The Ordered Universe Rome symposium concluded with two public lectures, grouped together as an exploration of medieval and modern knowledge of the cosmos: Wonders of the Universe captures centuries of speculation, measurement, observation and struggle over the universe in which we live, and the solar system in particular. Delivered by Cecilia Panti and Tom McLeish, the lectures took place in the Notre Dame Global Gateway, with an introduction by its Director, Professor Ted Cachey.
Cecilia led off with an in-depth discussion of the western reception of the Almagest by Ptolemy. The difficulty of the text led to a great many supporting and explanatory treatises, and collections of material designed to help the would-be western astronomical adventurer to navigate through the complexities. A great deal of Arabic learning formed part of this collection. Cecilia guided the audience through this story, of encounter, gradual comprehension, and the significant shift that the challenges provoked by Ptolemy’s mathematical description.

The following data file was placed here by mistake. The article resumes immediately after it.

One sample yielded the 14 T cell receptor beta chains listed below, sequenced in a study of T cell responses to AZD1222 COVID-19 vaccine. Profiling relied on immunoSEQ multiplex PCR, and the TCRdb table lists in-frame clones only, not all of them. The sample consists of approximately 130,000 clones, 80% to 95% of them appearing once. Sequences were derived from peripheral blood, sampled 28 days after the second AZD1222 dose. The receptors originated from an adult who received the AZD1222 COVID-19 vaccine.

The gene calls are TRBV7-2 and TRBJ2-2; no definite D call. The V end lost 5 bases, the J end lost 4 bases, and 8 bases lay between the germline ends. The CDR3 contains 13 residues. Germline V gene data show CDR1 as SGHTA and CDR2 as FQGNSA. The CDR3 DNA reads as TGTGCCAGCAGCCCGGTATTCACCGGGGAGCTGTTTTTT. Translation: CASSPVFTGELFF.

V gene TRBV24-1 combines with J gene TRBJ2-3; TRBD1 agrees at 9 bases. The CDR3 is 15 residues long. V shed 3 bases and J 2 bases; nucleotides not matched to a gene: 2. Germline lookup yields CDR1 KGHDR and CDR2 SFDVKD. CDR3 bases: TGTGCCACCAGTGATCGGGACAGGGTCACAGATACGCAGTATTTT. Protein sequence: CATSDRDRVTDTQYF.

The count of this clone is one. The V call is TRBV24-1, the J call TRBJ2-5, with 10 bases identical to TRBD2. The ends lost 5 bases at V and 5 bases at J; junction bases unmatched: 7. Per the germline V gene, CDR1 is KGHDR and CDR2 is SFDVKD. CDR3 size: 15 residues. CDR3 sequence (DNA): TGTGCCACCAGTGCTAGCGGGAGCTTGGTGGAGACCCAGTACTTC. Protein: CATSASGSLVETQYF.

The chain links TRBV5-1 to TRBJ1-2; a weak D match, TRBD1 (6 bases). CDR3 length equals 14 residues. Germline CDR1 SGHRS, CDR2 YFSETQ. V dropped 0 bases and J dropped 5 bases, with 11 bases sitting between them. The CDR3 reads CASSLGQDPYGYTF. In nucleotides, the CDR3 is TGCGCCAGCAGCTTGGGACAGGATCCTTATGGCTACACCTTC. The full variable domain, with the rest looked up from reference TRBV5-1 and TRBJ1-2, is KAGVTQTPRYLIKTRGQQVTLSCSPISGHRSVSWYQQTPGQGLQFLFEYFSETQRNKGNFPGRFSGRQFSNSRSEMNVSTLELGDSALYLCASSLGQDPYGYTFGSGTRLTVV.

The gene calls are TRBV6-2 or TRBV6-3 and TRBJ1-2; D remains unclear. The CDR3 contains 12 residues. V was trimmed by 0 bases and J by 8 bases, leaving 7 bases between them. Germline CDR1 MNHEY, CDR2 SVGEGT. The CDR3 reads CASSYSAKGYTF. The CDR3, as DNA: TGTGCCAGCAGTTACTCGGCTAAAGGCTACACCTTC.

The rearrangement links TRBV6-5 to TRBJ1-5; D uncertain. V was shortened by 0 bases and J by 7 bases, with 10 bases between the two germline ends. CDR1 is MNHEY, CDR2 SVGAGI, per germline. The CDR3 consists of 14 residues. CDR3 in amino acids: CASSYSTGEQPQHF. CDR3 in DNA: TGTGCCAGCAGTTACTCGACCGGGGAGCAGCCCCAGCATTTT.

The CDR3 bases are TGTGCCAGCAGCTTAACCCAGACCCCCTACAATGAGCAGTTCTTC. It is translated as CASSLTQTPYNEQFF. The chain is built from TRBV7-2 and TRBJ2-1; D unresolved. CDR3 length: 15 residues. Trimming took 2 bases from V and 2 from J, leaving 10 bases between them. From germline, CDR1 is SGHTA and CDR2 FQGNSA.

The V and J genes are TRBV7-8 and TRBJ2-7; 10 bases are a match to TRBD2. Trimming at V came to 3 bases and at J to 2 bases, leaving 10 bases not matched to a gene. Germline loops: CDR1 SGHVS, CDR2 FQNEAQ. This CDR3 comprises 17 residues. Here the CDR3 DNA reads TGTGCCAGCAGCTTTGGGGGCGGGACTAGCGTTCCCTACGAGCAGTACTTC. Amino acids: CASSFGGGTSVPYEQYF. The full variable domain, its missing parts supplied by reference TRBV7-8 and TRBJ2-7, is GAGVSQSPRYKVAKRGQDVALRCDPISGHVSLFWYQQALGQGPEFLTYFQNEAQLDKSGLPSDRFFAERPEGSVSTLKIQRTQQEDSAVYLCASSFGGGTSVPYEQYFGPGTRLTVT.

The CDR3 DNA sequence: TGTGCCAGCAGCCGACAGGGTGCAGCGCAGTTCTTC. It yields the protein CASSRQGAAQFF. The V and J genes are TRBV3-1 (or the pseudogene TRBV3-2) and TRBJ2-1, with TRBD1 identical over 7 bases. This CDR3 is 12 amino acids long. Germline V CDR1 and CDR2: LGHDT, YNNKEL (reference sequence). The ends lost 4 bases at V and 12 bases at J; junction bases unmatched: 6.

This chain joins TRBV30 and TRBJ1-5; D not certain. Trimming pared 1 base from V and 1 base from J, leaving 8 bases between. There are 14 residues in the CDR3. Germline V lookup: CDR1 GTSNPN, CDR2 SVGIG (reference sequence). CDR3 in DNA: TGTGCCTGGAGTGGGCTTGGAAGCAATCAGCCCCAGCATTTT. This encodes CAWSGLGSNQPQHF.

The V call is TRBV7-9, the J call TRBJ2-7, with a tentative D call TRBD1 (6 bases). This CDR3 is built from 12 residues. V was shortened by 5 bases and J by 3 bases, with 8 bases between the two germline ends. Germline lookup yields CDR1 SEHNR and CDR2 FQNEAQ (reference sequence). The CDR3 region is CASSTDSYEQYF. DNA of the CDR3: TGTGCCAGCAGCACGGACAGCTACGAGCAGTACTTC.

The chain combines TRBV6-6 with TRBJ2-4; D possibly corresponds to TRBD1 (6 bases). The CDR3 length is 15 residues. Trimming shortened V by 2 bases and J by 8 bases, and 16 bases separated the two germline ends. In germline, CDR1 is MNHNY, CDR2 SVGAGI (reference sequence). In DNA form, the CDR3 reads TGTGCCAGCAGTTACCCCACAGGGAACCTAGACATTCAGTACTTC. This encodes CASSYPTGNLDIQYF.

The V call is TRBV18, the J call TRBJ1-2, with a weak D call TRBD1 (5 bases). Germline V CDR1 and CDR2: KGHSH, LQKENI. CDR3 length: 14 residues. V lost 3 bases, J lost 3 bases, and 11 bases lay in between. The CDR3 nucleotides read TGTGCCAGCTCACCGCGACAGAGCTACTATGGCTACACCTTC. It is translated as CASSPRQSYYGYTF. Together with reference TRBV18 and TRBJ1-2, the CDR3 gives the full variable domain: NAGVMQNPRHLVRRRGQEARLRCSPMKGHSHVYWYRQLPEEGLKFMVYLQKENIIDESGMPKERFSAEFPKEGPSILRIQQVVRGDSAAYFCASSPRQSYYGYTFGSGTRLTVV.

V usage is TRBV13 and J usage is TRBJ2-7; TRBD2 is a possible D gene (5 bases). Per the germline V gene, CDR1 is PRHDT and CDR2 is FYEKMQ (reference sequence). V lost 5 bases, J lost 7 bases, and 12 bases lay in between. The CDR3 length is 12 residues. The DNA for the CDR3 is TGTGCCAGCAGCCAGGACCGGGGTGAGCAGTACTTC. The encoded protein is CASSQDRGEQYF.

Tom then took us on a different tour: of the moons of the solar system. Marking the history of their observation, from Early Modern theoreticians and observers the lunar tour used data from the unmanned exploration of the solar system to present the moons in all of their wonderful diversity.
The ensuing discussion continued long after the lectures: on the range of sources opened up, and the beauty, mathematical and visual of our own place within the Sphere.
A little poll for you all, after watching Tom’s lecture:
One thought on “Wonders of the Universe”